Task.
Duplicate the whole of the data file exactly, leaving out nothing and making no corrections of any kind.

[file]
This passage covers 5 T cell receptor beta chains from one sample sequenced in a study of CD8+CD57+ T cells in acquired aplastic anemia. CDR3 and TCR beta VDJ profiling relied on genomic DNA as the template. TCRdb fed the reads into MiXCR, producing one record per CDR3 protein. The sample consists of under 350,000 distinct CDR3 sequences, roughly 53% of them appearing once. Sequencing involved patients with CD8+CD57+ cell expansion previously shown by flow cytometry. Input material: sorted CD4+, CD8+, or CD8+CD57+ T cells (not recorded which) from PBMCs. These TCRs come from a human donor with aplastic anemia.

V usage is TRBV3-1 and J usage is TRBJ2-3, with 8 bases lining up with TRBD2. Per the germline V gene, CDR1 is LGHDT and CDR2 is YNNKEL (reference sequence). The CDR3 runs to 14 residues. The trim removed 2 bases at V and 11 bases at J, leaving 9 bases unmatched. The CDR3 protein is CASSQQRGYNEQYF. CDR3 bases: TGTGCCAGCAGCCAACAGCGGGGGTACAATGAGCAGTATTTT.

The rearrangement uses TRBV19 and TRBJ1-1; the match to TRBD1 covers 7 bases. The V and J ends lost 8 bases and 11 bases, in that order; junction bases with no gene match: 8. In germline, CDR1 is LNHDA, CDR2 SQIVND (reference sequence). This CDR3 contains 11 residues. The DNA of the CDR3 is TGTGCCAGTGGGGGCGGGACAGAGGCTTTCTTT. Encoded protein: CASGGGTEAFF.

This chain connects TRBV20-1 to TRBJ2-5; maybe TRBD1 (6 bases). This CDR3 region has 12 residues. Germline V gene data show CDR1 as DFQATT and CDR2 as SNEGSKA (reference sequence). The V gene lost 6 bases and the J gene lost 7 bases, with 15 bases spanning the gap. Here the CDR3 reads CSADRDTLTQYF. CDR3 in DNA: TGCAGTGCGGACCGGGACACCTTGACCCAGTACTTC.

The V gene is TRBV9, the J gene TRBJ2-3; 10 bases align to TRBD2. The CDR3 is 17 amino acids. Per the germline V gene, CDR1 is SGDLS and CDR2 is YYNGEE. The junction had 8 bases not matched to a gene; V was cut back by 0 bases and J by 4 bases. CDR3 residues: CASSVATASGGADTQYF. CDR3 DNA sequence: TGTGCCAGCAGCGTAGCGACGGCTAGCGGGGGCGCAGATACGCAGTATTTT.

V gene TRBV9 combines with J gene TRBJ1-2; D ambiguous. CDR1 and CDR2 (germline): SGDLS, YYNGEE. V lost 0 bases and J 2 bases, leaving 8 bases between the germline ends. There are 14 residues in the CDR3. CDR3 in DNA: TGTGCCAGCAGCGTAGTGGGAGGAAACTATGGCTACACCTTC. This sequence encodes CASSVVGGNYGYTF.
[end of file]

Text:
This passage covers 5 T cell receptor beta chains from one sample sequenced in a study of CD8+CD57+ T cells in acquired aplastic anemia. CDR3 and TCR beta VDJ profiling relied on genomic DNA as the template. TCRdb fed the reads into MiXCR, producing one record per CDR3 protein. The sample consists of under 350,000 distinct CDR3 sequences, roughly 53% of them appearing once. Sequencing involved patients with CD8+CD57+ cell expansion previously shown by flow cytometry. Input material: sorted CD4+, CD8+, or CD8+CD57+ T cells (not recorded which) from PBMCs. These TCRs come from a human donor with aplastic anemia.

V usage is TRBV3-1 and J usage is TRBJ2-3, with 8 bases lining up with TRBD2. Per the germline V gene, CDR1 is LGHDT and CDR2 is YNNKEL (reference sequence). The CDR3 runs to 14 residues. The trim removed 2 bases at V and 11 bases at J, leaving 9 bases unmatched. The CDR3 protein is CASSQQRGYNEQYF. CDR3 bases: TGTGCCAGCAGCCAACAGCGGGGGTACAATGAGCAGTATTTT.

The rearrangement uses TRBV19 and TRBJ1-1; the match to TRBD1 covers 7 bases. The V and J ends lost 8 bases and 11 bases, in that order; junction bases with no gene match: 8. In germline, CDR1 is LNHDA, CDR2 SQIVND (reference sequence). This CDR3 contains 11 residues. The DNA of the CDR3 is TGTGCCAGTGGGGGCGGGACAGAGGCTTTCTTT. Encoded protein: CASGGGTEAFF.

This chain connects TRBV20-1 to TRBJ2-5; maybe TRBD1 (6 bases). This CDR3 region has 12 residues. Germline V gene data show CDR1 as DFQATT and CDR2 as SNEGSKA (reference sequence). The V gene lost 6 bases and the J gene lost 7 bases, with 15 bases spanning the gap. Here the CDR3 reads CSADRDTLTQYF. CDR3 in DNA: TGCAGTGCGGACCGGGACACCTTGACCCAGTACTTC.

The V gene is TRBV9, the J gene TRBJ2-3; 10 bases align to TRBD2. The CDR3 is 17 amino acids. Per the germline V gene, CDR1 is SGDLS and CDR2 is YYNGEE. The junction had 8 bases not matched to a gene; V was cut back by 0 bases and J by 4 bases. CDR3 residues: CASSVATASGGADTQYF. CDR3 DNA sequence: TGTGCCAGCAGCGTAGCGACGGCTAGCGGGGGCGCAGATACGCAGTATTTT.

V gene TRBV9 combines with J gene TRBJ1-2; D ambiguous. CDR1 and CDR2 (germline): SGDLS, YYNGEE. V lost 0 bases and J 2 bases, leaving 8 bases between the germline ends. There are 14 residues in the CDR3. CDR3 in DNA: TGTGCCAGCAGCGTAGTGGGAGGAAACTATGGCTACACCTTC. This sequence encodes CASSVVGGNYGYTF.